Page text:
Great video very intuitive! however, I still don't see why bringing in the ball of radius epsilon is really necessary - why can't you just say an open set is one that doesn't contain it's boundary and a closed set is one that does? basically just like greater than inequalities as opposed to greater than or equal to inequalities on a one dimensional line
An open interval is an open set in the real line, R. An open set in R is not necessarily an interval. It could be the union of several ('countably' many) open intervals, for example. To talk about 'openness' you need to specify the base set. An interval that is open in R is neither open nor closed in the Euclidean plane (for example.)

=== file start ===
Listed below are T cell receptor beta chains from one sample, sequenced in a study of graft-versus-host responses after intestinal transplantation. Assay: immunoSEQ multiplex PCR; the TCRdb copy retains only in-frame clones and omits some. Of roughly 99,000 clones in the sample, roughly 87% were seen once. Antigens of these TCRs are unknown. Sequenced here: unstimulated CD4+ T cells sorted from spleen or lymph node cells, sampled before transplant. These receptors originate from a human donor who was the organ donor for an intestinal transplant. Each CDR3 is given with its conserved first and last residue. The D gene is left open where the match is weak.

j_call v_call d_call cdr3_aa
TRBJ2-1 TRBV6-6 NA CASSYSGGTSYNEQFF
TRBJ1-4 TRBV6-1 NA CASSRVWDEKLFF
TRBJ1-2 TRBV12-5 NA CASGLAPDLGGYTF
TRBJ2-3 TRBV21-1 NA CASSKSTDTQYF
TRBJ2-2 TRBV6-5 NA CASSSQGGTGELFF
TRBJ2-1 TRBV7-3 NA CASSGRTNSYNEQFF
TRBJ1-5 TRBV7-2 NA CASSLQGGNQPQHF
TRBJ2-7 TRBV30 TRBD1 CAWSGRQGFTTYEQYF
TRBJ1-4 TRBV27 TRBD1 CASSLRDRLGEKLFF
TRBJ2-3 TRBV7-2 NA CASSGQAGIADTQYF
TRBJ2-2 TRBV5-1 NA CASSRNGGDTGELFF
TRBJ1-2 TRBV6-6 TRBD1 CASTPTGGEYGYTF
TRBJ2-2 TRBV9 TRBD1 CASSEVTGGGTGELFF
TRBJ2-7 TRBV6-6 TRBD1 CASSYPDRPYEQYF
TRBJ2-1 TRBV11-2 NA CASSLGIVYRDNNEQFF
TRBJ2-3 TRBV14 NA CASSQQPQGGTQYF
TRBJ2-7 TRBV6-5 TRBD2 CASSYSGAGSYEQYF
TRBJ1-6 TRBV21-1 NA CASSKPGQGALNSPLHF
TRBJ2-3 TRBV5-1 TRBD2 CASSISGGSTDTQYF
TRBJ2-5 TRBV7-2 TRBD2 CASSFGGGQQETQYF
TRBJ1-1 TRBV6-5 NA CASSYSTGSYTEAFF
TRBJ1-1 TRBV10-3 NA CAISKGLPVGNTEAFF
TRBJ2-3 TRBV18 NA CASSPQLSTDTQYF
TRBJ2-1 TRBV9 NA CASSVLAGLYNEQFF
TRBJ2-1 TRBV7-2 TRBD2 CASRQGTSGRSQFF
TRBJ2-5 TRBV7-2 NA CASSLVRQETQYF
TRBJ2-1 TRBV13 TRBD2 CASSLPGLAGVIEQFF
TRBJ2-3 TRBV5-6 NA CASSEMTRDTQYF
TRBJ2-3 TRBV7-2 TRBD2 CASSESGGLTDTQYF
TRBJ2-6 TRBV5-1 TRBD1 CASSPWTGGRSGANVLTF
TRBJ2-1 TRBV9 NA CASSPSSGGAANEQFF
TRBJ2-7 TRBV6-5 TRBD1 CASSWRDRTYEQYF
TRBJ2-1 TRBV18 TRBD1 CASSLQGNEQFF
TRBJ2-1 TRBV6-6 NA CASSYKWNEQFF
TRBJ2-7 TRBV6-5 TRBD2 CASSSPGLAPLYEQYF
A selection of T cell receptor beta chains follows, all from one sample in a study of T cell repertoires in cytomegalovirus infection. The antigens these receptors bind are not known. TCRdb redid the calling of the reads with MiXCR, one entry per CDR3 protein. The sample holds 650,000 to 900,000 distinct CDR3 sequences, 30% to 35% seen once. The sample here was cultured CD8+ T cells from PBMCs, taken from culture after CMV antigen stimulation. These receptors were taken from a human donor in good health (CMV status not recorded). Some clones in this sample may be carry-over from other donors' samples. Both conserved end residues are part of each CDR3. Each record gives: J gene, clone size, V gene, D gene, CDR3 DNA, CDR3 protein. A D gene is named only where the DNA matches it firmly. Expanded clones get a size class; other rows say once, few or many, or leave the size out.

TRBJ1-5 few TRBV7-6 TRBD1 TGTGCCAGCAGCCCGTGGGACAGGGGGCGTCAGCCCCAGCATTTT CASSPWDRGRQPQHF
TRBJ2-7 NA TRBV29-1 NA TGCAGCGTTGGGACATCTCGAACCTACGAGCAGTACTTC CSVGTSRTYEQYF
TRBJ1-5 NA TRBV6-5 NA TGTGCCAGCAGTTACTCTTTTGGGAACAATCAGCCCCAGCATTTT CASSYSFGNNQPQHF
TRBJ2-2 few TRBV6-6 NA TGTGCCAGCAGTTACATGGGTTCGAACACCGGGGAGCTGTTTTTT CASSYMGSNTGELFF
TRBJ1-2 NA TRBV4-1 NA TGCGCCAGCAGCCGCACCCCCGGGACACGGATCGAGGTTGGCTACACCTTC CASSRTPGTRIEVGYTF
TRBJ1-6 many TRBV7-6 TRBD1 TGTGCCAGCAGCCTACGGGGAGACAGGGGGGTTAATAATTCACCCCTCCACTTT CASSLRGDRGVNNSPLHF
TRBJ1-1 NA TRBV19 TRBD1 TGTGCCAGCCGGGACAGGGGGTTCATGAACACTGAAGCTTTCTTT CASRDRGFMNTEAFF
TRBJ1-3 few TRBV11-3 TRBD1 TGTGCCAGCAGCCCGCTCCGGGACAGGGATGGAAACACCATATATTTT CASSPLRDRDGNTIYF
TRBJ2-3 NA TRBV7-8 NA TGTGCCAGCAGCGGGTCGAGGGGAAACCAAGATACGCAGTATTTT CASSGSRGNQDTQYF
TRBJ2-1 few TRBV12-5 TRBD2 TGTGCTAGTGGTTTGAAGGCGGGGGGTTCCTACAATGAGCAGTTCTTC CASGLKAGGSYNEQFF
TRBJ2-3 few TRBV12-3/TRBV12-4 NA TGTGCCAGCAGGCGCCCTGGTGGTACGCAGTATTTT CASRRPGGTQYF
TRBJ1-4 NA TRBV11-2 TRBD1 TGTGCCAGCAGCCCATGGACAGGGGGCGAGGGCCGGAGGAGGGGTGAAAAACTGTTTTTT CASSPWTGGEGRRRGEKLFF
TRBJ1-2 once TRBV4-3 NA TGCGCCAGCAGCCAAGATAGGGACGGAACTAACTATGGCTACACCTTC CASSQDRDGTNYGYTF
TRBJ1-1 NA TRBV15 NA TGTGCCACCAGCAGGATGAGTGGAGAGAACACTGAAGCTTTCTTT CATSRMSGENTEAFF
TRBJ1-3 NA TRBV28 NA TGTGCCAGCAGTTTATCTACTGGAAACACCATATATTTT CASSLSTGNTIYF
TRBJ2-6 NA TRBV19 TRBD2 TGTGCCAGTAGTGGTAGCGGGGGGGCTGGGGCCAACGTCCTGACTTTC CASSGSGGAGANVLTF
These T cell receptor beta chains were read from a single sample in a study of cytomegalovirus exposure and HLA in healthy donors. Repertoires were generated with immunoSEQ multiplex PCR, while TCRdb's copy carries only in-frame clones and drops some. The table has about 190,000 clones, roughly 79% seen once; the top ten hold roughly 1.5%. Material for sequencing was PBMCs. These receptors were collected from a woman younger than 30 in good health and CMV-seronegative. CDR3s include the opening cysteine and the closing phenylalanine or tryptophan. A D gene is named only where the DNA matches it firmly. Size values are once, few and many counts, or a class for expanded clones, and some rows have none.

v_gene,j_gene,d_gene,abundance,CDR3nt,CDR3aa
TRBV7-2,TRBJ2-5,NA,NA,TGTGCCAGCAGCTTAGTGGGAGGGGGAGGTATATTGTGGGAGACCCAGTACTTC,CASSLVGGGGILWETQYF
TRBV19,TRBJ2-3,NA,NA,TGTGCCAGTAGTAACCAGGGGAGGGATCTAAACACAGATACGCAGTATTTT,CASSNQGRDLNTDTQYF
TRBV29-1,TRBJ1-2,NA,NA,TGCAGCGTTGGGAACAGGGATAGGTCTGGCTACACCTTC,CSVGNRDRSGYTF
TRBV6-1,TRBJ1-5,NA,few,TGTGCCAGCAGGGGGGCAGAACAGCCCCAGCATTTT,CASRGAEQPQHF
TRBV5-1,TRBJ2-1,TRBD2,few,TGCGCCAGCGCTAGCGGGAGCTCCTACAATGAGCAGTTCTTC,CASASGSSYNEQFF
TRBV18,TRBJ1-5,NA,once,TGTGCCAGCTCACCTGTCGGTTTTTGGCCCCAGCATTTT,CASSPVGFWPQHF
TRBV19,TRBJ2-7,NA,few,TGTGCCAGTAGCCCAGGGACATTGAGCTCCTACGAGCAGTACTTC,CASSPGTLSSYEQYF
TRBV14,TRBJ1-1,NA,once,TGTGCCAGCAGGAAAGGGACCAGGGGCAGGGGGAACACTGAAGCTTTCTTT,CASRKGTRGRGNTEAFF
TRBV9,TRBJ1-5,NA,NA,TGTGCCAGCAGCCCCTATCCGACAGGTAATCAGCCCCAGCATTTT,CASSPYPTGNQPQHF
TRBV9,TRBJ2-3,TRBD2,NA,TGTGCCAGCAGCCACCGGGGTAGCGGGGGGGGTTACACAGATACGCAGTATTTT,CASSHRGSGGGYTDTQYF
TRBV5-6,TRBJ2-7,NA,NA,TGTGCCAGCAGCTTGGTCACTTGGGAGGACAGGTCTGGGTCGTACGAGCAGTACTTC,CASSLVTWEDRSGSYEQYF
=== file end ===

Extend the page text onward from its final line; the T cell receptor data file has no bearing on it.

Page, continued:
It's closed. If you consider it's complement you'll see that no matter how close the points get to the line, there will always exist an open ball, meaning that the complement is open, so the line is closed.
"closed is complement of open"
It is not true.
While you paint the plane in blue you didnt draw the boundary line of the plane, thats implying the plane you drew, is an open plane. It is open one side but closed on other side.
No, under any topology course I have seen, the definition of a closed set is ALWAYS the complement of an open set. The "open plane" doesn't have anything to do with it because the plane in provably both open and closed, so you could say it's actually closed "from all sides".
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